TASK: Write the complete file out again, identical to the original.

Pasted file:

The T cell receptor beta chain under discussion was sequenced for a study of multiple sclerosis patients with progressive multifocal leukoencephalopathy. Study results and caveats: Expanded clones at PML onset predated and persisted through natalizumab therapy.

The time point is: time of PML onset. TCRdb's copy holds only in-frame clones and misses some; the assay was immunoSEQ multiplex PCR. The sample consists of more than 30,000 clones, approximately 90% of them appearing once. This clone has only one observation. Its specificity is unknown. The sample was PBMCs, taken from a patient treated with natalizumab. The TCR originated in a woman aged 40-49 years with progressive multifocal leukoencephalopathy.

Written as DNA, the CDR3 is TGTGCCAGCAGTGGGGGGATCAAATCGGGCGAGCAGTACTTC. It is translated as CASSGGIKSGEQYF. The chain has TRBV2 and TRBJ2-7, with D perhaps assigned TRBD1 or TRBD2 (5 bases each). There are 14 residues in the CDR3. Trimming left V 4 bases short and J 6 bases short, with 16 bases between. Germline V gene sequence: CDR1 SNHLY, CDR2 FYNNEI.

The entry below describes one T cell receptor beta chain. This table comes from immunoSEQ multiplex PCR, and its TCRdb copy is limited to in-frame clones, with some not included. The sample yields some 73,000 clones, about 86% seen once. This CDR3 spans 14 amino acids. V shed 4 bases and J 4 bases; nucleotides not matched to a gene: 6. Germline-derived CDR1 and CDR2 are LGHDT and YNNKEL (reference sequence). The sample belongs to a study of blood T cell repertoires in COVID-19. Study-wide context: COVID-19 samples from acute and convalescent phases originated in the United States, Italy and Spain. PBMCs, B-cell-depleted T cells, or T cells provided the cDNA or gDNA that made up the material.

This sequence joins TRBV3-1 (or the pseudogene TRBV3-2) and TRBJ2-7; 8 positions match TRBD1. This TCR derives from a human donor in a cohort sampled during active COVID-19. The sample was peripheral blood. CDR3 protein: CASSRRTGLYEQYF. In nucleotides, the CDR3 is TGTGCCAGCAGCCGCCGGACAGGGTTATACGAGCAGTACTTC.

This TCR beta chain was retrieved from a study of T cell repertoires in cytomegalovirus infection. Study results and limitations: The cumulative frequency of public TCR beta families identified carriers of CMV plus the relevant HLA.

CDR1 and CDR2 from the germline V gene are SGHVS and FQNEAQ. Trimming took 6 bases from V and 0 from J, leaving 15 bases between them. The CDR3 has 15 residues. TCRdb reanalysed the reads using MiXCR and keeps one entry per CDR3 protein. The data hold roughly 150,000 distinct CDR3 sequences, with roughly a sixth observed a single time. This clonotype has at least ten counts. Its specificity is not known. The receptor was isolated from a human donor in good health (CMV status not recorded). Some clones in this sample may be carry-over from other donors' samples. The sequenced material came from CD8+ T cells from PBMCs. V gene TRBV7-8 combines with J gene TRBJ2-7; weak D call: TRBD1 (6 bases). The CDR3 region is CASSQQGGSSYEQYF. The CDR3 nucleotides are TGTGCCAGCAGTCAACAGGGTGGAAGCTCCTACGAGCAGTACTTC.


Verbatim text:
The T cell receptor beta chain under discussion was sequenced for a study of multiple sclerosis patients with progressive multifocal leukoencephalopathy. Study results and caveats: Expanded clones at PML onset predated and persisted through natalizumab therapy.

The time point is: time of PML onset. TCRdb's copy holds only in-frame clones and misses some; the assay was immunoSEQ multiplex PCR. The sample consists of more than 30,000 clones, approximately 90% of them appearing once. This clone has only one observation. Its specificity is unknown. The sample was PBMCs, taken from a patient treated with natalizumab. The TCR originated in a woman aged 40-49 years with progressive multifocal leukoencephalopathy.

Written as DNA, the CDR3 is TGTGCCAGCAGTGGGGGGATCAAATCGGGCGAGCAGTACTTC. It is translated as CASSGGIKSGEQYF. The chain has TRBV2 and TRBJ2-7, with D perhaps assigned TRBD1 or TRBD2 (5 bases each). There are 14 residues in the CDR3. Trimming left V 4 bases short and J 6 bases short, with 16 bases between. Germline V gene sequence: CDR1 SNHLY, CDR2 FYNNEI.

The entry below describes one T cell receptor beta chain. This table comes from immunoSEQ multiplex PCR, and its TCRdb copy is limited to in-frame clones, with some not included. The sample yields some 73,000 clones, about 86% seen once. This CDR3 spans 14 amino acids. V shed 4 bases and J 4 bases; nucleotides not matched to a gene: 6. Germline-derived CDR1 and CDR2 are LGHDT and YNNKEL (reference sequence). The sample belongs to a study of blood T cell repertoires in COVID-19. Study-wide context: COVID-19 samples from acute and convalescent phases originated in the United States, Italy and Spain. PBMCs, B-cell-depleted T cells, or T cells provided the cDNA or gDNA that made up the material.

This sequence joins TRBV3-1 (or the pseudogene TRBV3-2) and TRBJ2-7; 8 positions match TRBD1. This TCR derives from a human donor in a cohort sampled during active COVID-19. The sample was peripheral blood. CDR3 protein: CASSRRTGLYEQYF. In nucleotides, the CDR3 is TGTGCCAGCAGCCGCCGGACAGGGTTATACGAGCAGTACTTC.

This TCR beta chain was retrieved from a study of T cell repertoires in cytomegalovirus infection. Study results and limitations: The cumulative frequency of public TCR beta families identified carriers of CMV plus the relevant HLA.

CDR1 and CDR2 from the germline V gene are SGHVS and FQNEAQ. Trimming took 6 bases from V and 0 from J, leaving 15 bases between them. The CDR3 has 15 residues. TCRdb reanalysed the reads using MiXCR and keeps one entry per CDR3 protein. The data hold roughly 150,000 distinct CDR3 sequences, with roughly a sixth observed a single time. This clonotype has at least ten counts. Its specificity is not known. The receptor was isolated from a human donor in good health (CMV status not recorded). Some clones in this sample may be carry-over from other donors' samples. The sequenced material came from CD8+ T cells from PBMCs. V gene TRBV7-8 combines with J gene TRBJ2-7; weak D call: TRBD1 (6 bases). The CDR3 region is CASSQQGGSSYEQYF. The CDR3 nucleotides are TGTGCCAGCAGTCAACAGGGTGGAAGCTCCTACGAGCAGTACTTC.